According to the 2016 Disability Statistics Annual Report conducted by the University of New Hampshire, only 35% of all people with disabilities are employed. By employing more people with disabilities, their dependence on governmental supports decreases.
At Community Services, we know a job is so much more than a paycheck. It’s about learning new skills and being a part of the community. Our Vocational Services provide a wide range of opportunities to ensure people who want to work are prepared and have the supports necessary to succeed.
Read more about the benefits of hiring people with disabilities here as well as the possible tax credits here.
After several years of planning and developing, Community Services officially opened our Jefferson Career Center on October 30th, 2017.
The center offers hands-on learning suites to help people with developmental disabilities develop skills for the jobs they want. These suites focus on specific job industries, including hospitality, automotive detailing, culinary, and office work. The Jefferson Career Center will help the people we serve explore different career paths, develop the specific skills needed for those careers, and connect them with competitive employment opportunities.
The center will also provide after-school respite programs for the children we support. Our respite spaces and playground will give children a safe, engaging place to spend time while giving parents and guardians personal time.
We would like to thank all of our sponsors and partners for their support of this project: Basil Family of Dealerships, Buffalo State College School of Hospitality, Community Services Support Foundation, Copier Fax Business Technologies, Delaware North, Eaton Office Supply, First Niagara Bank, Hyatt Regency, James H. Cummings Foundation, John R. Oishei Foundation, KeyBank, M&T Bank, Northwest Bank, NYS Dormitory Authority, Spring-It-On donors, and VSP Graphic Group.
Thank you to everyone who has helped and will continue to help make this center a reality! We can’t wait to share all the amazing success stories with you.
You can learn more about the opening of the Jefferson Career Center from the following news links:
Businesses team up to help people with disabilities find jobs
New Jefferson Career Center offers job training for developmentally disabled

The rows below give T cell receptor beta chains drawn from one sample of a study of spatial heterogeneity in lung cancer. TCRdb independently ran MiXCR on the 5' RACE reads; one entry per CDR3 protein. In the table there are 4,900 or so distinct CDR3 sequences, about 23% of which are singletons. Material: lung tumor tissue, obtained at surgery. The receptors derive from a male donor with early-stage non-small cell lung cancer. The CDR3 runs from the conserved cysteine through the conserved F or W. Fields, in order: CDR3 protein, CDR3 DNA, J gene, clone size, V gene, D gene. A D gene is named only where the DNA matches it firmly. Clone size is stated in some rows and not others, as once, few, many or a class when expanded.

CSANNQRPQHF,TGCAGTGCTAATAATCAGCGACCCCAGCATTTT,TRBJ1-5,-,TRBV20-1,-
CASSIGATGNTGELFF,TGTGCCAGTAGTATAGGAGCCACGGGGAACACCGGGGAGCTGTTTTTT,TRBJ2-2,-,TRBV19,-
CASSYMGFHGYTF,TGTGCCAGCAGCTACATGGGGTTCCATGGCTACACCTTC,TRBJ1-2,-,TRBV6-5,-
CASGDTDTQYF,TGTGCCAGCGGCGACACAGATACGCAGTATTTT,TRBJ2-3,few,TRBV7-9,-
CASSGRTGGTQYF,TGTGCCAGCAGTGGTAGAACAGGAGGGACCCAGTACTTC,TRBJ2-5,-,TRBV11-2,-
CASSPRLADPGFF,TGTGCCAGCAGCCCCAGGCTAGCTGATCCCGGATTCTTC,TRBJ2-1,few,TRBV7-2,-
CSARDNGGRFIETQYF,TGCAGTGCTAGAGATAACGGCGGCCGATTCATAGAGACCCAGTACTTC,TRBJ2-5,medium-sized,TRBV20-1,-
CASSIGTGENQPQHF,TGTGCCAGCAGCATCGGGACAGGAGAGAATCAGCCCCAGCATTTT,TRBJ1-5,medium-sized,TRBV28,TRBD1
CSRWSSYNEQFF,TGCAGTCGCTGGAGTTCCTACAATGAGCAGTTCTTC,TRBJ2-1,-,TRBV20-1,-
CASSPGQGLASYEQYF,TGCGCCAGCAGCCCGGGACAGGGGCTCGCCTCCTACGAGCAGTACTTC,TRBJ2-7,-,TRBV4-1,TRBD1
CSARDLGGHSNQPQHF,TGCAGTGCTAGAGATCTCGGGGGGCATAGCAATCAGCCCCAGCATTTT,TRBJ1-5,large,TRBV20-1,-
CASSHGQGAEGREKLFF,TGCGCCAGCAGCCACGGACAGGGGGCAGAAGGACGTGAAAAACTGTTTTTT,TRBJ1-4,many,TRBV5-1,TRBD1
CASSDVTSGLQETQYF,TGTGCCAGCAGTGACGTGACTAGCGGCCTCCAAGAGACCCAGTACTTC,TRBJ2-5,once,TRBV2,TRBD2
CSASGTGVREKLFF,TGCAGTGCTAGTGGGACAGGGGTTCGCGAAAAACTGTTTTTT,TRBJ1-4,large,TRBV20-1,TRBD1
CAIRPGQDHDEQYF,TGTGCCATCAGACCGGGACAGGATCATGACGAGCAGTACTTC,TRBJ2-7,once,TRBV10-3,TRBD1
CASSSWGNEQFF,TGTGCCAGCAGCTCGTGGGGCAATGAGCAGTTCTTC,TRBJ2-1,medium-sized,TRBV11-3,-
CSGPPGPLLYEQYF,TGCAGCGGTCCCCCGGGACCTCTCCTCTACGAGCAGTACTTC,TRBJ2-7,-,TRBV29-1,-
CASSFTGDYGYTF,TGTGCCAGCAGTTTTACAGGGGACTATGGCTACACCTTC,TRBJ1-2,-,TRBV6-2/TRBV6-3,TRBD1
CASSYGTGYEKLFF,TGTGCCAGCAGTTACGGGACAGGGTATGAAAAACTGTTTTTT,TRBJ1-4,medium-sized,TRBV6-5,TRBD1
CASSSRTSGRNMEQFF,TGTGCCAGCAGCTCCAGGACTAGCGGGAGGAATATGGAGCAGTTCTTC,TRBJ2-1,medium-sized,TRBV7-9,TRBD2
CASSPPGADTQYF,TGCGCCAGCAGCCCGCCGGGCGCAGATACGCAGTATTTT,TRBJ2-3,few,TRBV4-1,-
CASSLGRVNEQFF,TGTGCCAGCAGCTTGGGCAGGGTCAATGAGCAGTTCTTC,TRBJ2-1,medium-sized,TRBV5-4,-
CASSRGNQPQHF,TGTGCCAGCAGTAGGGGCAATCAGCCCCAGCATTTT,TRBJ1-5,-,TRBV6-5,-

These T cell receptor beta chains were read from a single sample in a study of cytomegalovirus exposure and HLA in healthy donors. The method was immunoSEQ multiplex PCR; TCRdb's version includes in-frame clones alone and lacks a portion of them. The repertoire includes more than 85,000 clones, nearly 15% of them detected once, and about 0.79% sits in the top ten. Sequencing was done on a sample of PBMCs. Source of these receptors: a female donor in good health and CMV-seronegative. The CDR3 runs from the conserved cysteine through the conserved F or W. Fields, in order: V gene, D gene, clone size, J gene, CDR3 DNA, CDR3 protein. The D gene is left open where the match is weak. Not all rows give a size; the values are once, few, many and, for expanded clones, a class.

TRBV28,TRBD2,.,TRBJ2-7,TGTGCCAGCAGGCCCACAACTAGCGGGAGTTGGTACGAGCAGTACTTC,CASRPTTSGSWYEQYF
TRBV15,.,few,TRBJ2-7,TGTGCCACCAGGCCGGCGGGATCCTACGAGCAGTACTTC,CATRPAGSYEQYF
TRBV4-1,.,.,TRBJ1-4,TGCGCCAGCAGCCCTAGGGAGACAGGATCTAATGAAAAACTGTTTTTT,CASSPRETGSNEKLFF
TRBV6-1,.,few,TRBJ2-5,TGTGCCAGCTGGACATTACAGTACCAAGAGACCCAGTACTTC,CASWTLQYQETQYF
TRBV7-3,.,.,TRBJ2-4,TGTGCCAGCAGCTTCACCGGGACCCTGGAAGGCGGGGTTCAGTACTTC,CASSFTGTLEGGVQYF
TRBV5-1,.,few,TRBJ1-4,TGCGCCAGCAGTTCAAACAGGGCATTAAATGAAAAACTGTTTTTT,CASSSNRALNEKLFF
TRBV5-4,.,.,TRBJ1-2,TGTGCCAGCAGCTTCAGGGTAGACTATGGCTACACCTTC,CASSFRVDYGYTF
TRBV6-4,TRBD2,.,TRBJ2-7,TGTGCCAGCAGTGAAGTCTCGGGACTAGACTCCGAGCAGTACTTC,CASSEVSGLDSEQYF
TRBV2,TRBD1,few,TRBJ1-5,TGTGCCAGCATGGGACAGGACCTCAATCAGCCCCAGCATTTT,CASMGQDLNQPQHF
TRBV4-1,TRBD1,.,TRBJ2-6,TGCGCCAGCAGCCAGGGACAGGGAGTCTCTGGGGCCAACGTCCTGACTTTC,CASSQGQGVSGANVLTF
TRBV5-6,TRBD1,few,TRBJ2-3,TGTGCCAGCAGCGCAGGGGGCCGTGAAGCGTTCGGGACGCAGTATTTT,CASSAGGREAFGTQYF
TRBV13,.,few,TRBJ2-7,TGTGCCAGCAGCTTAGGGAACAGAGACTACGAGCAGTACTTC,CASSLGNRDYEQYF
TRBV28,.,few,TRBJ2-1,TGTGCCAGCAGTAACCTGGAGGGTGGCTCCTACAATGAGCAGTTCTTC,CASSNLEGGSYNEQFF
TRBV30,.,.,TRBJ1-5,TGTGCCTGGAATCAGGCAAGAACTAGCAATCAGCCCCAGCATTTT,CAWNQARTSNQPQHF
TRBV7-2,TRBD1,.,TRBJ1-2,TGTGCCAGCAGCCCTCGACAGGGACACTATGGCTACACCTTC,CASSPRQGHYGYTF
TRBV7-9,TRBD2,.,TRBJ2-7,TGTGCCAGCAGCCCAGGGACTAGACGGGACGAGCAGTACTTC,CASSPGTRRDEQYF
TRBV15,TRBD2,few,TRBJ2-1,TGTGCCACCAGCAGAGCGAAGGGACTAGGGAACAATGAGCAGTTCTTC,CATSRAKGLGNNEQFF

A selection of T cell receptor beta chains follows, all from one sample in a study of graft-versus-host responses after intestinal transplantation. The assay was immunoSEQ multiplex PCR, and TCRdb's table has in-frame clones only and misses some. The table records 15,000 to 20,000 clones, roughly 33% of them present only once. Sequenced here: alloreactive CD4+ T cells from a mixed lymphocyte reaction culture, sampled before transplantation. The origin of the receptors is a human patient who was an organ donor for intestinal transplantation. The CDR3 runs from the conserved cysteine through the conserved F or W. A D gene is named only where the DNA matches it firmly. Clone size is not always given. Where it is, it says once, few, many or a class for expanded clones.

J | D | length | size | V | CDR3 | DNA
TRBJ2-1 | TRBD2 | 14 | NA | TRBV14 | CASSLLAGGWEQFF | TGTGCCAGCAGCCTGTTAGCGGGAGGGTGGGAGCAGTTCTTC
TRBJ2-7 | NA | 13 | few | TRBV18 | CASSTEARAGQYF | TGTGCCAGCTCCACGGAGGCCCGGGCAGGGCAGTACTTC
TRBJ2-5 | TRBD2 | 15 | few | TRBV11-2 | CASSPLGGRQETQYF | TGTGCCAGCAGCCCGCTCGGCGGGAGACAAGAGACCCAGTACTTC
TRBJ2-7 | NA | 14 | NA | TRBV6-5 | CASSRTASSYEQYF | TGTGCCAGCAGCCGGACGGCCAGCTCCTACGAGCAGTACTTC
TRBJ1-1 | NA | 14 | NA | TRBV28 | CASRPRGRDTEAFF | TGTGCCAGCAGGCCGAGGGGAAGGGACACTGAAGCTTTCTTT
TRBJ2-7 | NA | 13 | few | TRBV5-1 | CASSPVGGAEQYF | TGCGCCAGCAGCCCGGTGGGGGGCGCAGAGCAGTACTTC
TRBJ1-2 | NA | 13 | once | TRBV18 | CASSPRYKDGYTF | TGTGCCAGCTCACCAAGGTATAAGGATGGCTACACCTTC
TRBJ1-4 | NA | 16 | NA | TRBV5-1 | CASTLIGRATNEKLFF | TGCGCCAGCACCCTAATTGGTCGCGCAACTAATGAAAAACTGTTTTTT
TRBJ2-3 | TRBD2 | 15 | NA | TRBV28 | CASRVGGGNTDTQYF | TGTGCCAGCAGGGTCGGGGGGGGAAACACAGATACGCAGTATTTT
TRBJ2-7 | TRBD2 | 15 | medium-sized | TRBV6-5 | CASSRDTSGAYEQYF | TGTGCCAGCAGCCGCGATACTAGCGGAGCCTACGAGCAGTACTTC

Disabilities service provider opens career training center
Community group opens new job training center
New career center will help people with developmental disabilities with employment
Thank you to everyone who made the past year an incredible success for our Agency and Foundation. We invite you to take a few minutes to read our 2016 Annual Report. These stories reflect some of our biggest accomplishments, none of which would be possible without the support from our community. You can view our 2016 Annual Report by clicking here.
It is scientifically proven that interacting with gentle, friendly pets has significant health benefits such as lowering blood pressure and improving cardiovascular health. The simple act of petting produces an automatic relaxation response; it releases endorphins (oxytocin) that have a calming effect. Further, trained Therapy Dogs have been proven to lift spirits, lessen depression, decrease feeling of isolation, and provide comfort, lower anxiety, increase socialization, and much more.
For the employees at our Day Habilitation sites, a calming influence is often what the people we support need to get back on track. Some locations have creative outlets like painting or drawing while others have sensory rooms for people to use when needed. At Abbott Day Habilitation, they have Ladybug.
Ladybug, whose full name is Lindy “Ladybug” Ruff (after a retired Buffalo Sabre), was a stray basset hound from South Carolina who was then rescued by Day Hab Manager Alyssa Kapella. Ladybug is a very laid-back, caring, and loving dog. Alyssa loves her dog and wanted to share her with everyone at Abbott Day Hab but dogs can be unpredictable, even the most gentle. She knew in order to bring Ladybug in to meet everyone; the dog would have to be specially trained to be able to adjust to different sounds, touches, and noise levels. Alyssa decided to find a place to take Ladybug where she could become a certified Therapy Dog.
After receiving her certification and ID, Ladybug was able to meet everyone at the Abbott Day Hab. Upon her arrival, everyone was excited to meet her, pet her and welcome her to the group. Ladybug loves to be petted, especially on her ears. For anyone who is having a tough time, caressing her velvety soft ears brings a sense of calm faster than anything the group had seen before. Times when stress levels are elevated Ladybug remains quiet and often comes to the feet of the person in need, waiting to give comfort.